If we imagine this, we probably have an inkling of how Dexter Marsh felt, but Dexter may have been more spooked, more baffled, or actually even more interested than we are today, because he didn’t have a ready-made answer to the questions the footmarks raised in his mind. In Marsh’s time, some still believed that fossils’ uncanny resemblance to living creatures was an illusion. Maybe they were God’s little joke, or He was testing one’s faith: if you thought that fossils signified anything more—animals that have gone extinct, for example, like those mastodons that Thomas Jefferson so admired—your faith was weak. Dexter Marsh could have read about the amazing ideas coming out of the new science of geology in his local newspaper, where articles by Edward Hitchcock and Benjamin Silliman sometimes appeared. They had not yet imagined the dinosaurs we see in museums, on cereal boxes, toy stores, and just about everywhere in pop culture today. The figures in the stone must have rocked Dexter Marsh’s world, no pun intended.

Rebecca died in 1838, leaving him two young children after only four years of marriage. In 1839 he married Eunice Everett, of Halifax,Vermont, with whom he had three more children. He continued manual labor, but his fortunes improved. He could sometimes hire others to work for him, often church brethren. He collected more footprints, sometimes on slabs so big and heavy it’s a wonder he could move them. He donated specimens to museums, perhaps sold a few. After caring for family, he spent any extra money on geology books, religious publications, and abolitionist literature. He built a “cabinet” (museum) onto his house and opened it to the public. The guest book still survives, preserving the signatures of over 3,000 visitors: neighbors, the wealthy families he’d worked for, well-known college professors, even foreigners. He was elected an honorary member to the Boston Society of Natural History (later the city’s Museum of Science), the American Association for the Advancement of Science, and the Academy of Natural Sciences in Philadelphia.There were other collectors of fossil footprints—Deane and Hitchcock among them—but Marsh’s was acknowledged as the largest and finest. While Deane and Hitchcock argued publicly over credit for the discovery, Marsh never entered the fray, although one of his sons later said that his father felt he had not received the credit due him.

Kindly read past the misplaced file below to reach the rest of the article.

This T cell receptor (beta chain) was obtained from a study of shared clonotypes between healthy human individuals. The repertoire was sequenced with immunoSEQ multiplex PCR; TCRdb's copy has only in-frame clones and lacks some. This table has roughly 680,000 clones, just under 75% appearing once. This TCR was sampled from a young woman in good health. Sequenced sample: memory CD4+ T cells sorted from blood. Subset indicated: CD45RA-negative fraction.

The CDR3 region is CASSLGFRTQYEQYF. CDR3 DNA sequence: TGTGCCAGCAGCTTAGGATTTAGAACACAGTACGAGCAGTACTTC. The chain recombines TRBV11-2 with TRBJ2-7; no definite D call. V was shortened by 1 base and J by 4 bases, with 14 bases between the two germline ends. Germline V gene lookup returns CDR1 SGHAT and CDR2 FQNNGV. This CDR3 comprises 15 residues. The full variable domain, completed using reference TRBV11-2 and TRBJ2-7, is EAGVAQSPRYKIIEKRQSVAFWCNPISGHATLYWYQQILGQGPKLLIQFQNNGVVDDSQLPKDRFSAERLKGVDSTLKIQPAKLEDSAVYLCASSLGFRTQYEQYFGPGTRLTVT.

Marsh’s grave at the Federal Street Cemetery, Greenfield, MA. Image by Ed Gregory.

Marsh was only 47 years old when he died on April 2, 1853, leaving Eunice with five children, the youngest barely two months old. His illness came on suddenly and took him in a matter of weeks. He left a library of about 90 volumes, none of it easy reading: several geology books by Hitchcock; Lyell’s Elements of Geology; Dana’s Manual of Mineralogy; Brooks’ Elements of Ornithology; 17 volumes on the Natural History of New York; issues of the Emancipator, and more. James Deane and Edward Hitchcock assessed the value of his collection of fossil tracks, which were sold at auction. Marsh had wanted it to stay together, but this did not happen. The largest buyers were Amherst College, the Boston Society of Natural History, and Yale. The proceeds allowed his family not great wealth, but at least some security. One of his sons went to Harvard and became a mining engineer in Colorado; the other moved to Nebraska, possibly after also attending college. The daughters seem not to have married; one died young. A year after his death, Eunice (who lived into her nineties) noted in her diary that she “set a weeping willow on Dexter’s grave and some other plants, hope they will live and flourish.” No willow shades the grave now in the Federal Street Cemetery, where Dexter lies between Eunice and Rebecca and daughter Ella is nearby, but there are a few flowers. A fitting tribute would be to fix his broken gravestone and maybe see about another willow.

For a fuller biography of Dexter Marsh, see Robert Herbert’s paper about Marsh’s museum on Bank Row in Greenfield, the first to look at the story in detail: